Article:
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A lifetime with dogs

A lifetime with dogs

Lene is a true long term dog lover. From she was 17 years until today where she is 59 years, she has been in a relationship with a dog almost continuously. It all started with a black Labrador named jasper and today Lene’s relationship is with a Danish Swedish Farmdog named Buster. We are very happy that Lene will share her thoughts on what her relationship with dogs has meant throughout her life.

Tell us, what did it mean to a 17-year-old teenager to suddenly be in a relationship with Jasper?

I had wished for a dog for many years, many of my friends had grown up with dogs, so I had a solid idea of what it would entail to have one, but my parents had up until then always refused such idea. Then one day, a friend of my father got the cutest Labrador puppy and he told my father that all the Labrador puppies were placed into new families, except for one male puppy who, for reason I am not aware of, no-one wanted. As soon as it dawned on me, I begged and begged my parents to get the little male puppy, promising I would care for it. So, it was in fact me who really wanted a dog.

I named him Jasper. Jasper and I would spend hours being out and about. We both loved the long walks in nature regardless of the weather. We did lots of training together and accomplished great things. I really feel we became best friends and together we became part of a community with my other friends who also had dogs. There is no doubt from my side at least that I truly loved Jasper, he was my first dog, and I was completely devoted to him.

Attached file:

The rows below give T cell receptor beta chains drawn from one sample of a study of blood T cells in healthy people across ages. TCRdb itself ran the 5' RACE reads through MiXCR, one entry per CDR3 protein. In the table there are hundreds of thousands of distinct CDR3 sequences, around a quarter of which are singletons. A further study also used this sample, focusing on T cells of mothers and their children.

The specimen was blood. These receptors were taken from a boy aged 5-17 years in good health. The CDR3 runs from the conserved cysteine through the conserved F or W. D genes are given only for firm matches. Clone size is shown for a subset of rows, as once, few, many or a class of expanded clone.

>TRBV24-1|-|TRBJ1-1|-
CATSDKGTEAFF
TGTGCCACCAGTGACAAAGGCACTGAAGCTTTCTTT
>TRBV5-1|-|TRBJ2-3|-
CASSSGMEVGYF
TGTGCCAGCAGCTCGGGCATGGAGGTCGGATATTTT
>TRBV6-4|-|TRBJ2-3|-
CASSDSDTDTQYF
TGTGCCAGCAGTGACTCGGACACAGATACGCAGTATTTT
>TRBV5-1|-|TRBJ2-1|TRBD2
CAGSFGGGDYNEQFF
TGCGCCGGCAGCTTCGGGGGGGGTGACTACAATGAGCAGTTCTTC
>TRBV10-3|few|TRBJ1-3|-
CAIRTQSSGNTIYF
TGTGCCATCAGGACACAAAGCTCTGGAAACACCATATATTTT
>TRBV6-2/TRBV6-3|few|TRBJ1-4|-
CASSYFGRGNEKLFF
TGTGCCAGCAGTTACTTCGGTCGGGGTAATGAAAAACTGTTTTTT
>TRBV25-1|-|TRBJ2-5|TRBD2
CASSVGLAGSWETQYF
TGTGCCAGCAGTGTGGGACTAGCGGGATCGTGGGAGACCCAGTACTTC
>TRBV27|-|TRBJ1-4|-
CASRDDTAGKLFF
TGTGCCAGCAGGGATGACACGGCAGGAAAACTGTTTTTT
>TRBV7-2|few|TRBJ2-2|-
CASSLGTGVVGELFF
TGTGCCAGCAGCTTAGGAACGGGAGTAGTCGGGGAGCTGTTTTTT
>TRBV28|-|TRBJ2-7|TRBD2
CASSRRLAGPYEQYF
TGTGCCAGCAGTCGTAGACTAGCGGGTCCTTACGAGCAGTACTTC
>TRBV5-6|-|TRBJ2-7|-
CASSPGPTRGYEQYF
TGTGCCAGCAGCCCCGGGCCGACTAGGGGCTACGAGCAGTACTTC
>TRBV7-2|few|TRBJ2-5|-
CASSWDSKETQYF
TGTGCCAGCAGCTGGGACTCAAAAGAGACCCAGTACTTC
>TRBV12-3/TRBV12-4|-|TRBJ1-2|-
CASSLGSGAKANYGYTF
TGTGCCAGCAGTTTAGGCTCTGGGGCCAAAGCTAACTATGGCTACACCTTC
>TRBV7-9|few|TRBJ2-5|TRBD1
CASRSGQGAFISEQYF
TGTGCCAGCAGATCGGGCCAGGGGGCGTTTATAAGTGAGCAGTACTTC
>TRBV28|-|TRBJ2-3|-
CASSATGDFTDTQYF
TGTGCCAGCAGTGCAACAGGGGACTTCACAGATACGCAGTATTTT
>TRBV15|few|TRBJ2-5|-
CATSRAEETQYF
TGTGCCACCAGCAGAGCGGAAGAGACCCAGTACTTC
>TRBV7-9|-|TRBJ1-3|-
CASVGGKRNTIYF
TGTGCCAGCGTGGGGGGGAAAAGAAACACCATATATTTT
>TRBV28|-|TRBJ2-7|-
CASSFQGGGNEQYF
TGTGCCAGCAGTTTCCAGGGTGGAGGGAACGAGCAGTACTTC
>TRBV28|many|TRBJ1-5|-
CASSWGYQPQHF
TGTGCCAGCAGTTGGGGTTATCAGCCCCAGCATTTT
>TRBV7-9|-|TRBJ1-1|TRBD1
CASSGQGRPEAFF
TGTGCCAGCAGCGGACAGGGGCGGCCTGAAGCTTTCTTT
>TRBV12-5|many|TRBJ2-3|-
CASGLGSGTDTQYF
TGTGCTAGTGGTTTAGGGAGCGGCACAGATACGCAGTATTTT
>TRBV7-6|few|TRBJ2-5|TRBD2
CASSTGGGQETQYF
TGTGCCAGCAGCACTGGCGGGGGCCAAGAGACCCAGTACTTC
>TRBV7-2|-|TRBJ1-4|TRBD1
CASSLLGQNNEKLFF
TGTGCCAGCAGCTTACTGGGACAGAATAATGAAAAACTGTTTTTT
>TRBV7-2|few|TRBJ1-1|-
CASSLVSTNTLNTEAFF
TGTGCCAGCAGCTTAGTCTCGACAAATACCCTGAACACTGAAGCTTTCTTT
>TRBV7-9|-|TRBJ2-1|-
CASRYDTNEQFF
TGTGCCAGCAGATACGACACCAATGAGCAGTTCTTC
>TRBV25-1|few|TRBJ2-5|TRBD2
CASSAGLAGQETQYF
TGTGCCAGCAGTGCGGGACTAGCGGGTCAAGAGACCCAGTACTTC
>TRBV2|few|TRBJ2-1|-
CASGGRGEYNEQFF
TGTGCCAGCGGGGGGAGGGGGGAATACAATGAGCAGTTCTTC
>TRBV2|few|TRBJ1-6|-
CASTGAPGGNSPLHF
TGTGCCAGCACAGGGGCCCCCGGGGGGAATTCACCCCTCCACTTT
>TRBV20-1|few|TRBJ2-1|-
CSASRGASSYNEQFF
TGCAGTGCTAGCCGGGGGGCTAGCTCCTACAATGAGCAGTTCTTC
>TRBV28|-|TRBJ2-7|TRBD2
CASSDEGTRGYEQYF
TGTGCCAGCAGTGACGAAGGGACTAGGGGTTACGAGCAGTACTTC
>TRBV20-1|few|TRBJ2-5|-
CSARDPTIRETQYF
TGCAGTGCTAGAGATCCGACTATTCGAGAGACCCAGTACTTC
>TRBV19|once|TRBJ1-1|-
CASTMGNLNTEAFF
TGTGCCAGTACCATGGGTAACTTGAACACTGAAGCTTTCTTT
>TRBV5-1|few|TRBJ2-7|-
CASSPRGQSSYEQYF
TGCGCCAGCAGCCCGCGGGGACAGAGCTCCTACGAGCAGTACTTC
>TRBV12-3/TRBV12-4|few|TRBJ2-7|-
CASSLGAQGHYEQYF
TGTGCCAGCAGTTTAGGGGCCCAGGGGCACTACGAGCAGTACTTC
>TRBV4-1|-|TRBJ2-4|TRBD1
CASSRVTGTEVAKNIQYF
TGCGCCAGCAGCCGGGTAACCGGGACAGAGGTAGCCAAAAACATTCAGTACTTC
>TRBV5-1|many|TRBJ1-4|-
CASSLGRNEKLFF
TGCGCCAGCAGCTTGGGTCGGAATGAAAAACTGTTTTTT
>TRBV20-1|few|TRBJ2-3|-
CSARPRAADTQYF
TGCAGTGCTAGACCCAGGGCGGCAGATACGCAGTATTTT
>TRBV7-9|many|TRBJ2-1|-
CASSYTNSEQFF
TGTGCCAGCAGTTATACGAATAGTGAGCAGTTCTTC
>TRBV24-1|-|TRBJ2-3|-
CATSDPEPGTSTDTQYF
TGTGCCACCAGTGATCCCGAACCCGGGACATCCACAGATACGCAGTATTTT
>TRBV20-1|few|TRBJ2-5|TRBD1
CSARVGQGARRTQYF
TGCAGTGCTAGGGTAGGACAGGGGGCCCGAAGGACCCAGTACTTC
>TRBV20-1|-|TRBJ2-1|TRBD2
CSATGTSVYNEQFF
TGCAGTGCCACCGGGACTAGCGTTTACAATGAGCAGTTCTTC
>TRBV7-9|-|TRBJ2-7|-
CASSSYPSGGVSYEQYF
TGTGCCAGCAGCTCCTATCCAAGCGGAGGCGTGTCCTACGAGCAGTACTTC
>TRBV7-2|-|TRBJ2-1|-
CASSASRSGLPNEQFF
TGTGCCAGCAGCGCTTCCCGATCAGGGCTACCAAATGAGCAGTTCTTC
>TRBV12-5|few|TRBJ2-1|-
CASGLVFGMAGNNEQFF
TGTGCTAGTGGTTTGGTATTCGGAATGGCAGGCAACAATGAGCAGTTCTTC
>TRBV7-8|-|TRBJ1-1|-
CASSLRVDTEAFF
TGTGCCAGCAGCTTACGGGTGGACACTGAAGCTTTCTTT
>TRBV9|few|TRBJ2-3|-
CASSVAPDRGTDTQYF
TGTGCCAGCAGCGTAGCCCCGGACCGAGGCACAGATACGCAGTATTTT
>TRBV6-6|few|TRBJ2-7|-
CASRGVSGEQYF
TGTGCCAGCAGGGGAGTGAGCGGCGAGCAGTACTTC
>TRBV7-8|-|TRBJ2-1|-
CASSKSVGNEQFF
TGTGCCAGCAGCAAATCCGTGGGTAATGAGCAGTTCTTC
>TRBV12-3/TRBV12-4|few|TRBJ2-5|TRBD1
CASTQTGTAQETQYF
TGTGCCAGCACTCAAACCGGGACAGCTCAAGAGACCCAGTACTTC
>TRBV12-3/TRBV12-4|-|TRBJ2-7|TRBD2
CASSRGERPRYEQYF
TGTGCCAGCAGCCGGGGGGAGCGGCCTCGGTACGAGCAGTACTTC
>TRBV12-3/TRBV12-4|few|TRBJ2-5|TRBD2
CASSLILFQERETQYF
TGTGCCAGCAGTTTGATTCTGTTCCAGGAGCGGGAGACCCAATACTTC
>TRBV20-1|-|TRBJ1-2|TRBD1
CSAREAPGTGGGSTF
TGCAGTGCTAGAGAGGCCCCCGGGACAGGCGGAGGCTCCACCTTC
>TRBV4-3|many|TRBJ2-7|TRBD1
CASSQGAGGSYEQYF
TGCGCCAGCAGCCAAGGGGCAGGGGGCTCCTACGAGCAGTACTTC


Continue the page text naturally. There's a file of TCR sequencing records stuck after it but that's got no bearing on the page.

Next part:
You told us coincidences let to you having had many different dog breeds, which we find quite fascinating. Was there a difference in the way you could interact with your dog depending on the breed? For us it seems a Labrador is far from a Newfoundland dog and then again, a Danish Swedish farm dog is something entirely different.

I understand that there is quite some difference between the breeds, I have had but there are also many similarities, and it has been the latter, we have cultivated. So, to try to answer your question, not apart from the physical size of the dogs, I have not noticed the difference deriving from their various breed. All my dogs have loved to be out and about in nature, to be actively challenged in various activities prepared for dogs and this outdoor life has been the core in my relationship with all my dogs.

Emotion wise it is the same, to all my dogs I have felt a special bond of devotion, loyalty, and love. I guess it is a bit like having lots of children, you can’t help loving them all (Lene is smiling).      

Many people still take their dog with them into the grave around the world, a practice which is not supported here in Denmark, where we live. Is this something you can relate to that people who have lived and loved their dog in their testament chose to have their dog put to sleep to join them in heaven?

It is a very difficult question to answer. I guess there is a rationale for both understanding and not understanding. I would assume in all cases, people do it out of love for their dog. Let’s say a dog has been living with an old, retired women for 7 years and there is no one else the dog knows well, as the dog and the woman have been together every minute for the last 7 years. Then who could possibly care for this dog, in the eyes of the dog, should the women pass away? On the other hand, had the dog been much younger, you may argue, it could adapt to a new loving family who knew how to approach a grieving dog but really, I don’t know, this is a very complex question after all.

YOU CAN FOLLOW Lene AND Buster’s ADVENTURES TOGETHER ON INSTAGRAM.
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